RALEIGH, N.C. (WNCN) — Like most students, James DeBerry didn’t get the senior year he wanted.
“Not many can say they’ve gone through a year like this. From all past generations up to this one,” said DeBerry, who attends Hillside High School in Durham.
After a challenging year, DeBerry is hoping he and his classmates will at least have a proper graduation.
“After all we’ve been through, I believe we deserve the best that we can get,” he explained.
“Really, I’m just looking for something that keeps us all safe while also embodying the spirit of ‘Hey, we made it, we pushed through all the struggles,’ especially during this senior year,” he said.
Durham Public Schools have not finalized plans for graduation ceremonies. A spokesperson for DPS told CBS 17 that the district is reviewing all options.
But many school districts in the Triangle have already decided to hold in-person graduation ceremonies for the Class of 2021 this spring.
Wake County Public Schools will allow high schools to host in-person ceremonies on school campuses. Details about specific locations, social distancing and safety efforts have not been released yet.
To comply with capacity limits and social distancing requirements, Cumberland County Schools plan to hold a series of commencement ceremonies at the Crown Coliseum May 21-29.
Seniors in Johnston County Public Schools can choose between attending an in-person graduation ceremony at their school on Friday, May 28, or a drive-thru ceremony on Tuesday, June 1. Most of those ceremonies will be held in gyms or auditoriums.
“For the past year, the world has been so much chaos, it’s actually nice to have some normalcy to kind of come back into,” said Samuel Tilton, a senior and student-athlete at Corinth Holders High School in Wendell.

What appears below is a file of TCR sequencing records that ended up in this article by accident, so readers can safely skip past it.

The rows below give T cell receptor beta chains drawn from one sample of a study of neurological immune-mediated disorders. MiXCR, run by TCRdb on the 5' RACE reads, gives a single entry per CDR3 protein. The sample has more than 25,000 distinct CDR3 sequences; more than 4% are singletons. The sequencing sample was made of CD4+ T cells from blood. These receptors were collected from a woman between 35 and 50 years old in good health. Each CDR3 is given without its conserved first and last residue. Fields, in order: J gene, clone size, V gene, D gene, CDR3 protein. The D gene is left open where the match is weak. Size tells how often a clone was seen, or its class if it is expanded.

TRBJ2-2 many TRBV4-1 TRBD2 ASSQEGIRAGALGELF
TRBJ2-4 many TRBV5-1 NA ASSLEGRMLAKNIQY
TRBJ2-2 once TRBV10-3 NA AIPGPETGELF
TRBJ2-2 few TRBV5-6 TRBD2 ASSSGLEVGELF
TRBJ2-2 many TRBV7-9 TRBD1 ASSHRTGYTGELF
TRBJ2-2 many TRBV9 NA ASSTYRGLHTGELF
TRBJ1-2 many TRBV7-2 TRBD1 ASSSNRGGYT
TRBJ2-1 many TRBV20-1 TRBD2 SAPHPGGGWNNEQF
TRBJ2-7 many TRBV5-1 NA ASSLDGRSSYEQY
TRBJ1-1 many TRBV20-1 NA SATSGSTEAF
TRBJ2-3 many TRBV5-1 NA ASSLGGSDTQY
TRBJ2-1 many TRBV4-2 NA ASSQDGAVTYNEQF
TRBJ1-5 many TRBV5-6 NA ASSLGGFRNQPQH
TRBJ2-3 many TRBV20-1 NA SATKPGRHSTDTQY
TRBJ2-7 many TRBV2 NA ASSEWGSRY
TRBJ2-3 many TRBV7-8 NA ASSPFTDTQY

Tilton told CBS 17 he wants the traditional graduation experience and plans on accepting his diploma on stage.
“It definitely was a weight lifted off of my shoulders,” Tilton said of learning his school will hold an in-person graduation ceremony.
“At the beginning of the year, we didn’t even know if we were gonna have athletics, we didn’t even know if we were gonna go back to the building. So to gradually be able to go back to the building and have athletics and now be able to have a, not normal graduation, but better than nothing, it’s definitely nice.”
New guidance from the North Carolina Department of Health and Human Services and Department of Public Instruction recommends staff and students take a rapid COVID-19 test prior to attending graduation ceremonies and proms. The tests are free for schools and according to NCDHHS, they can show results in 15 minutes.
The guidance also suggests holding ceremonies outdoors, with six feet of social distancing between families, and having people 5 and older wear face masks.